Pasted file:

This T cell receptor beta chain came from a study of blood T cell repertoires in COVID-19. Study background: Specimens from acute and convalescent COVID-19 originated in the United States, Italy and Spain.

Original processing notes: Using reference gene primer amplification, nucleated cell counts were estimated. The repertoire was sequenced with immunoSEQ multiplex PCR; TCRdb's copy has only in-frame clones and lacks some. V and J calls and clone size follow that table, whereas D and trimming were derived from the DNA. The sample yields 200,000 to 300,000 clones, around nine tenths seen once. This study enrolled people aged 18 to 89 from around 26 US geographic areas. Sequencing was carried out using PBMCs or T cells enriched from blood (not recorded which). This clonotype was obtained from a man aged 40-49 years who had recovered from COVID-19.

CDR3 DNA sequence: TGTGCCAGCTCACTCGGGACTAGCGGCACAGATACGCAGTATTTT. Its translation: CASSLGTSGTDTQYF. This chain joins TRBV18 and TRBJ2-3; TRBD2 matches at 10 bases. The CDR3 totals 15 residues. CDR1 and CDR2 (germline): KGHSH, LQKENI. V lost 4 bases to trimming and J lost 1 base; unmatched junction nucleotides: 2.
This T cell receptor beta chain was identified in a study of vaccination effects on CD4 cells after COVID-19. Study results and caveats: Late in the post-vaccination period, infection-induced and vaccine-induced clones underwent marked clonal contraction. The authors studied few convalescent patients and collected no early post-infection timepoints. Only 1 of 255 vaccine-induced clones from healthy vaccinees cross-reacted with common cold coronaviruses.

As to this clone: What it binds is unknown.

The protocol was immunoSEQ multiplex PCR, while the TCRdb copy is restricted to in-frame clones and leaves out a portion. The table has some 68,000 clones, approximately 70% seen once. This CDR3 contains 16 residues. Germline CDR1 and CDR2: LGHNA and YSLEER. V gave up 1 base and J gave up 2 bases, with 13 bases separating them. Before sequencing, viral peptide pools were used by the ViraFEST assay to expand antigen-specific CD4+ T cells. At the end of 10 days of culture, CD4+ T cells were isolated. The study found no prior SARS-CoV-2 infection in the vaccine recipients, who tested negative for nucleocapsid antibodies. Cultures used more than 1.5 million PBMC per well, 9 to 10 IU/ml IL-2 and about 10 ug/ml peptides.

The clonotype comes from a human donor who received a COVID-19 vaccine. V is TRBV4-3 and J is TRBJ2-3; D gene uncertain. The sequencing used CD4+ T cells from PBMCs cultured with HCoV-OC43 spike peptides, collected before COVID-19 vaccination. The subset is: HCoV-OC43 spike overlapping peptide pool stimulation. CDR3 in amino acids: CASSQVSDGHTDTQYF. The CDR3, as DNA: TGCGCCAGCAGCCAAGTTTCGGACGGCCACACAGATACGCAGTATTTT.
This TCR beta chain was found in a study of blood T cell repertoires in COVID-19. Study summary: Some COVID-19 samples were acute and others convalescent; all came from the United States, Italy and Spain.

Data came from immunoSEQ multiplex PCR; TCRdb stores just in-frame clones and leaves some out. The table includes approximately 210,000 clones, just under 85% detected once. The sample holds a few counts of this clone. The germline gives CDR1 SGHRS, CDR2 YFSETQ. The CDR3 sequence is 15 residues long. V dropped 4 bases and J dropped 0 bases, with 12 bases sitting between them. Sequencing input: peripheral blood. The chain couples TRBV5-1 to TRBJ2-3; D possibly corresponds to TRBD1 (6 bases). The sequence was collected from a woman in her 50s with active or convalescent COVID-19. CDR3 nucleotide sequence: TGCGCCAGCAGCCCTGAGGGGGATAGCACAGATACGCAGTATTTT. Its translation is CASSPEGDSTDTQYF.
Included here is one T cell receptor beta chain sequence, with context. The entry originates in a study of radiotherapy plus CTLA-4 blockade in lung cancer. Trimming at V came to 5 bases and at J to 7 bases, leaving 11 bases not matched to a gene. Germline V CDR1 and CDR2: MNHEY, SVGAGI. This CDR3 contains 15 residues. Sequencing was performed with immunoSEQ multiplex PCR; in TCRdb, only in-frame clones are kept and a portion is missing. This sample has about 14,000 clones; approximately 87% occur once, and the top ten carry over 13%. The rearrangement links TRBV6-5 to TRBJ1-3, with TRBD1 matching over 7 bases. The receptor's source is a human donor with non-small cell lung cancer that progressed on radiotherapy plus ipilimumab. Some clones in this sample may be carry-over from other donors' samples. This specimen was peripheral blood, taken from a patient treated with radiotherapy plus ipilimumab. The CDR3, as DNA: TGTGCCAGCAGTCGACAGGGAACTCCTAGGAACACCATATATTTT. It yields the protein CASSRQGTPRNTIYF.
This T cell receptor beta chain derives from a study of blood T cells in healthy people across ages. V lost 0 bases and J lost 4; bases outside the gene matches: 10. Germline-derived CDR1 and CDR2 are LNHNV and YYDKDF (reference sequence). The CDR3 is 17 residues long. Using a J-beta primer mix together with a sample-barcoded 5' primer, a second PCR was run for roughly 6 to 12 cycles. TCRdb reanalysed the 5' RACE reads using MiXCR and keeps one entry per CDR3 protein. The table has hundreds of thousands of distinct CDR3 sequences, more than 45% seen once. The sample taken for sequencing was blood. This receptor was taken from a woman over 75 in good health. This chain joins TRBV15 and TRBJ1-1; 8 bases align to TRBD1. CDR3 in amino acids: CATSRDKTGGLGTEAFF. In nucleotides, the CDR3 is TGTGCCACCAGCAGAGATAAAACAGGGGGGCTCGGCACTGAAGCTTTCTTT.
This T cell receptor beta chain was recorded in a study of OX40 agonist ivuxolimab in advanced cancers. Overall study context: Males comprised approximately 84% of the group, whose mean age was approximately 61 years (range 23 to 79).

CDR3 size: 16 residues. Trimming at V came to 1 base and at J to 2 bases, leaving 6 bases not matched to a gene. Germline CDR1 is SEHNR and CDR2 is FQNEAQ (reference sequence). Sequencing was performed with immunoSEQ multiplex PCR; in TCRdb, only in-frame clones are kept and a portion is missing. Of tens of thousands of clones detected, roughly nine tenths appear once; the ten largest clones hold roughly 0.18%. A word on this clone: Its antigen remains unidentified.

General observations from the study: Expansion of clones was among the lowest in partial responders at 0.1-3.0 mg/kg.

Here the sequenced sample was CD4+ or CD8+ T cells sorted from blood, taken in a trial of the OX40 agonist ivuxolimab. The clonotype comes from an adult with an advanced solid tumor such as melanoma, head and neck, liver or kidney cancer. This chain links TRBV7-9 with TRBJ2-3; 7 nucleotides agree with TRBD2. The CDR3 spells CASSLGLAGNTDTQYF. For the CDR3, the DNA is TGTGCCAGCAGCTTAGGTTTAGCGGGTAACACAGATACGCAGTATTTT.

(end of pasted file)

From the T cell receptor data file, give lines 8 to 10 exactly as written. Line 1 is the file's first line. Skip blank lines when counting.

This TCR beta chain was found in a study of blood T cell repertoires in COVID-19. Study summary: Some COVID-19 samples were acute and others convalescent; all came from the United States, Italy and Spain.

Data came from immunoSEQ multiplex PCR; TCRdb stores just in-frame clones and leaves some out. The table includes approximately 210,000 clones, just under 85% detected once. The sample holds a few counts of this clone. The germline gives CDR1 SGHRS, CDR2 YFSETQ. The CDR3 sequence is 15 residues long. V dropped 4 bases and J dropped 0 bases, with 12 bases sitting between them. Sequencing input: peripheral blood. The chain couples TRBV5-1 to TRBJ2-3; D possibly corresponds to TRBD1 (6 bases). The sequence was collected from a woman in her 50s with active or convalescent COVID-19. CDR3 nucleotide sequence: TGCGCCAGCAGCCCTGAGGGGGATAGCACAGATACGCAGTATTTT. Its translation is CASSPEGDSTDTQYF.
Included here is one T cell receptor beta chain sequence, with context. The entry originates in a study of radiotherapy plus CTLA-4 blockade in lung cancer. Trimming at V came to 5 bases and at J to 7 bases, leaving 11 bases not matched to a gene. Germline V CDR1 and CDR2: MNHEY, SVGAGI. This CDR3 contains 15 residues. Sequencing was performed with immunoSEQ multiplex PCR; in TCRdb, only in-frame clones are kept and a portion is missing. This sample has about 14,000 clones; approximately 87% occur once, and the top ten carry over 13%. The rearrangement links TRBV6-5 to TRBJ1-3, with TRBD1 matching over 7 bases. The receptor's source is a human donor with non-small cell lung cancer that progressed on radiotherapy plus ipilimumab. Some clones in this sample may be carry-over from other donors' samples. This specimen was peripheral blood, taken from a patient treated with radiotherapy plus ipilimumab. The CDR3, as DNA: TGTGCCAGCAGTCGACAGGGAACTCCTAGGAACACCATATATTTT. It yields the protein CASSRQGTPRNTIYF.